The lives of a self-obsessed film star and a struggling filmmaker collide in Brazilian director-producer Diogo Leite’s first feature, “Monstro,” set to screen as a pic-in-post at the Ibero-American Work in Progress strand of this week’s Sanfic Industria.
“Monstro” follows Magaiver, a young filmmaker who moonlights as an Internet technician in order to survive. His life takes a bittersweet turn as he’s hired to film a retrospective on ageing cinema star Laura. The ignorance of the elite on full display, Magaiver’s life is upended to accommodate her fragile ego, leaving him to question the legitimacy of a trade he once coveted.
Produced by Leite (“Menino Pássaro”) and his Filmes de Mentira, alongside Andrea Lanzoni, a creative producer at Brazilian production house, Fenda the film taps the idle lives of the bourgeois as they fall from grace, a biting exposé of the prejudice that lurks plainly behind an industry that celebrates each faux advance.
“Diogo brings cinema with complex characters, he’s been building a black narrative free from stereotypes, a narrative that’s often ahead of the spaces to which the audiovisual industry itself confines black creators” said Lanzoni. “The movie ‘Monstro,’ can be seen as a film of racial discussion, but it talks mainly about empathy, the human condition in these times, the weaknesses and strengths of the characters and their values.”
“Despite the advances of an affirmative policy, black cinema which doesn’t only focus on a racial discussion still faces great difficulties. This is something that we have to discuss urgently,” she added.
Leite spoke with Variety about the uphill battle towards inclusivity in film, authenticity in storytelling and the struggle to bring diverse narratives to a broader cinematic audience.
Is there a way to be successful and maintain a sense of service to the communities that you try to uplift in your narratives? A way to maintain a sense of identity among exploitative aspects of the film business?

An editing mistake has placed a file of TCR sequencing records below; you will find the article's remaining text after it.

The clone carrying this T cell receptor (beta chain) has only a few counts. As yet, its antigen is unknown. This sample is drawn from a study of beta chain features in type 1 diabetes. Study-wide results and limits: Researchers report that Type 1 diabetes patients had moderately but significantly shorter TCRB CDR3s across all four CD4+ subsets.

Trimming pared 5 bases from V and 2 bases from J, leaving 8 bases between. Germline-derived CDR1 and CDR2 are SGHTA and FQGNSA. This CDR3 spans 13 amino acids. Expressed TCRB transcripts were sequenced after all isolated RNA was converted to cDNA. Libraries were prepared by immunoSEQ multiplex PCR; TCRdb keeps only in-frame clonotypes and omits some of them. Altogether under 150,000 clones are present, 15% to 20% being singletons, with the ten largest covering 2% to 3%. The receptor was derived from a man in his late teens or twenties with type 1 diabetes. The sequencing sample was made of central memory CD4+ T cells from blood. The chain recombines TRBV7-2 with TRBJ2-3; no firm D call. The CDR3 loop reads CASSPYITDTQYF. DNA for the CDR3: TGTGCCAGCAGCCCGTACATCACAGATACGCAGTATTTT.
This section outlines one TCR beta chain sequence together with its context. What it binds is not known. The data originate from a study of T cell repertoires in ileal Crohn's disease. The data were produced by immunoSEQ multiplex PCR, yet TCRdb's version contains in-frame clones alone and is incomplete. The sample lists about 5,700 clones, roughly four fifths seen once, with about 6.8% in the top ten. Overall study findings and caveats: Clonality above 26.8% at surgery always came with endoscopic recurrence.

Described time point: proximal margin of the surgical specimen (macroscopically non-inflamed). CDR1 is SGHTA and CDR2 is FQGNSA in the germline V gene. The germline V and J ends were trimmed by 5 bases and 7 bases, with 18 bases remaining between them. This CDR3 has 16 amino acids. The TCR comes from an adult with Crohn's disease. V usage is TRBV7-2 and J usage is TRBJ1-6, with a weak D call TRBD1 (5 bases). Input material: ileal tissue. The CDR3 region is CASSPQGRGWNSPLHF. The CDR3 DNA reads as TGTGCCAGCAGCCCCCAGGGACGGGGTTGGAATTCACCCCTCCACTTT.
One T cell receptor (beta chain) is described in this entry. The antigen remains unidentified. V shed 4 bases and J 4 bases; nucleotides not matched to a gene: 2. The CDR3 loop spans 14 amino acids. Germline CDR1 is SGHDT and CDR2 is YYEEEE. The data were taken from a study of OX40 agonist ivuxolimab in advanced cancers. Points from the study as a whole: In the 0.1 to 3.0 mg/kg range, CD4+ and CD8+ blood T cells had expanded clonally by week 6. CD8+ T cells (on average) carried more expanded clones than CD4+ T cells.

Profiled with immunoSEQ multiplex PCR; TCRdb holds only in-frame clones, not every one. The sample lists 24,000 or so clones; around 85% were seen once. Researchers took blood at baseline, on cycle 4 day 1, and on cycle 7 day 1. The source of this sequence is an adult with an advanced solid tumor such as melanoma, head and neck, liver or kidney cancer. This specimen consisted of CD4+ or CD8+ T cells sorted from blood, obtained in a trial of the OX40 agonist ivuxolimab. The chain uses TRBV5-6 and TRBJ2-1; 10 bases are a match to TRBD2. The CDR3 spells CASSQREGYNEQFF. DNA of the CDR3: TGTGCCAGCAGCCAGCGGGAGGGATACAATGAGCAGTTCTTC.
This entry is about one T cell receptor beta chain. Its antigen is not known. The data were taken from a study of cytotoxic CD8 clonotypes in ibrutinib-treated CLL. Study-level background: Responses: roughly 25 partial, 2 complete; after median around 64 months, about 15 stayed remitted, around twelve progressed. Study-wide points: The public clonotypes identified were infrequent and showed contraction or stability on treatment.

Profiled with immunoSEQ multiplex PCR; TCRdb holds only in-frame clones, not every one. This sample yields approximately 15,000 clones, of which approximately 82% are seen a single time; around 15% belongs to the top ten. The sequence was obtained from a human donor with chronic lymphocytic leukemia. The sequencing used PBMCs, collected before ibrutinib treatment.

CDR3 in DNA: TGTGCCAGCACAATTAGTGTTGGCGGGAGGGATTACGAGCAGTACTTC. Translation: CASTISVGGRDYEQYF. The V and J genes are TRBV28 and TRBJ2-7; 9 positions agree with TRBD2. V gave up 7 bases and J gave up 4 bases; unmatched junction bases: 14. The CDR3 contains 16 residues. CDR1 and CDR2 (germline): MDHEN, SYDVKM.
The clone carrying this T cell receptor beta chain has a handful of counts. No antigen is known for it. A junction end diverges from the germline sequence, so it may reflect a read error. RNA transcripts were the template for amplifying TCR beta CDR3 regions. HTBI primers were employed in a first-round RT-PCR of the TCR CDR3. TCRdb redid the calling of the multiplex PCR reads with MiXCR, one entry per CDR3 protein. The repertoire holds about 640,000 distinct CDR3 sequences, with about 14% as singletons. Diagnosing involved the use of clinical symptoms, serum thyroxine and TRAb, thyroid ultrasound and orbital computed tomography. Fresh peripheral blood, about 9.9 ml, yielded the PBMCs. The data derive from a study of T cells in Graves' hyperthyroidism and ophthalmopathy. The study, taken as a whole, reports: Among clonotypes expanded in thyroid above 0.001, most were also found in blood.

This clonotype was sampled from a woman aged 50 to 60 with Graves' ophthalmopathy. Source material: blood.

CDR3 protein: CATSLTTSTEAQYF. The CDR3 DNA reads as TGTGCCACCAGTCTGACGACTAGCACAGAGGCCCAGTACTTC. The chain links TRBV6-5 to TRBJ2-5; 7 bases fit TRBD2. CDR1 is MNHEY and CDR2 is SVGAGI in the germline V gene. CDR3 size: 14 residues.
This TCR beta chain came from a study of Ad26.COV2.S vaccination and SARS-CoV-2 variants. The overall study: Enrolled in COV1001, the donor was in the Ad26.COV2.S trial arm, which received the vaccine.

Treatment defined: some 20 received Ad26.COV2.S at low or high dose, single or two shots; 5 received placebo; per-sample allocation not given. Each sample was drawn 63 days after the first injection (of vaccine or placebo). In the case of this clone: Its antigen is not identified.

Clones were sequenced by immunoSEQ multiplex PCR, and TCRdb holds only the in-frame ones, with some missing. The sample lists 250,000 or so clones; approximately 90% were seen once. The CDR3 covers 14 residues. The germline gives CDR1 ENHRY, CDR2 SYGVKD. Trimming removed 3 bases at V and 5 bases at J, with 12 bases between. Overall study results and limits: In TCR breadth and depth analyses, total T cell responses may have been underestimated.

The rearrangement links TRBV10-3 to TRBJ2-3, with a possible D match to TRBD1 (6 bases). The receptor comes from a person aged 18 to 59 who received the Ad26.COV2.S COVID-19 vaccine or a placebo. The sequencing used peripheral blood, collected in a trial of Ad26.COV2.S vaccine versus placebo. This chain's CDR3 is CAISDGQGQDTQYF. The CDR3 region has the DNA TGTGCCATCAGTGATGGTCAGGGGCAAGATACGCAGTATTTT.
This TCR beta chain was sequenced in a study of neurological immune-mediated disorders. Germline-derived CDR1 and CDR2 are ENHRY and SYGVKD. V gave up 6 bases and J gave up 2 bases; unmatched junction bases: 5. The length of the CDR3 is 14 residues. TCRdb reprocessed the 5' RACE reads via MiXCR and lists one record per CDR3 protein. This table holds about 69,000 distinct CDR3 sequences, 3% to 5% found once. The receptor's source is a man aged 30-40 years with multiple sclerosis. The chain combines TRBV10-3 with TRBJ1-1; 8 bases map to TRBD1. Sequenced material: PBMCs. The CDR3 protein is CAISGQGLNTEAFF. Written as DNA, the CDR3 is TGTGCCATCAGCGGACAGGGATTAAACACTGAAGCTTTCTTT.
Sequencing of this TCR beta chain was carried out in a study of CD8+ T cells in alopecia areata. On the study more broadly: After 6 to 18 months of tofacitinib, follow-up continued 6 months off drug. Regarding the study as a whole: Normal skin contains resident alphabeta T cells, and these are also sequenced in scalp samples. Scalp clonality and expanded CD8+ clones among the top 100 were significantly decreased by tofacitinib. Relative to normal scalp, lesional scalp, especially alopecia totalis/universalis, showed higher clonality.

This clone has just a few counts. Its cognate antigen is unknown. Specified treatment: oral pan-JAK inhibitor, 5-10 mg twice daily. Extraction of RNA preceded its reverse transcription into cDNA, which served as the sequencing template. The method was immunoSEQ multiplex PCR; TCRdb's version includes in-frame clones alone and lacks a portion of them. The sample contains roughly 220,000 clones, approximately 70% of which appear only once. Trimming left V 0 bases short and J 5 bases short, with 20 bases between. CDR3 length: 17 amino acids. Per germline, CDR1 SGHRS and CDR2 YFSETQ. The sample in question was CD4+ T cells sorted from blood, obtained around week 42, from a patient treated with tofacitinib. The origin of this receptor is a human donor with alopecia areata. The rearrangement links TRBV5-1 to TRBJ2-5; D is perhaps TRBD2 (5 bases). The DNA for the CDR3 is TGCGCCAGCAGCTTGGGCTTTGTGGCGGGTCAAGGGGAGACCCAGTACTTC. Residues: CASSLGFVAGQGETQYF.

Showbiz understands that it’s correct when a white director tells these stories, that there’s a “narrative inversion”. But now black directors can also give their version of events. I intend to keep on telling these stories. They reveal people’s hidden aspects, something I like to explore. In the movie we see the character Magaiver facing horrible situations. But they’ve always happened, many of them have happened to me.
These stories are vital in addressing the hypocrisy of an industry that cries out for diversity but often still tries to package that diversity from the eyes of the elite. Can you speak to that?
Black cinema in Brazil is made of cycles. They begin and then they end. Each new cycle starts with funding and several black filmmakers appear. But then there’s a financial crisis and that’s it. This has been the case since the 1960s with Cinema Novo and white filmmakers. Some of them are making films to this day. Unfortunately, it’s not the same for black filmmakers of that period. The fact that I’m making cinema, directing a film, is in itself a confrontation with the elite.
In Brazil, as everyone knows, there’s a huge institutional crisis, we have a far-right government that hates culture. Jair Bolsonaro stopped funding culture in Brazil and consequently the cinema industry was penalized. Making “Monstro” is almost like a response to racism and cultural collapse in my country. I already knew, as I was writing the script, that I would have few resources and few days shooting. And it was thanks to my team’s efforts, too, that we were able to tell this story together.
Your movie makes living the “high life” seem extremely dull and lifeless compared to living an authentic life as Magaiver does. Was your intention to show the underbelly of the work?
My main inspiration for “Monstro” was “Sunset Boulevard.” It’s crazy the way the world of cinema can be. I started my career as an actor, so I had a taste of it first hand. I have a small part in the movie, as the character who tries to collect Magaiver’s rent. I’ve personally lived some of those stories. I want to talk about artists who’ve lost touch with reality and have no idea what real life is like. Magaiver is the only one who knows what real life is.
Representation is important. We see the industry slowly coming to this conclusion there still seems to be a lack of real representation across cultures. What do you think could help these important narratives break into the mainstream to further influence the push towards authenticity in film?
There’s a lack of real willingness by white people in the industry to give these people a voice, that our stories get to be told by us. White people have to stand back and let black, trans and indigenous people be the protagonists.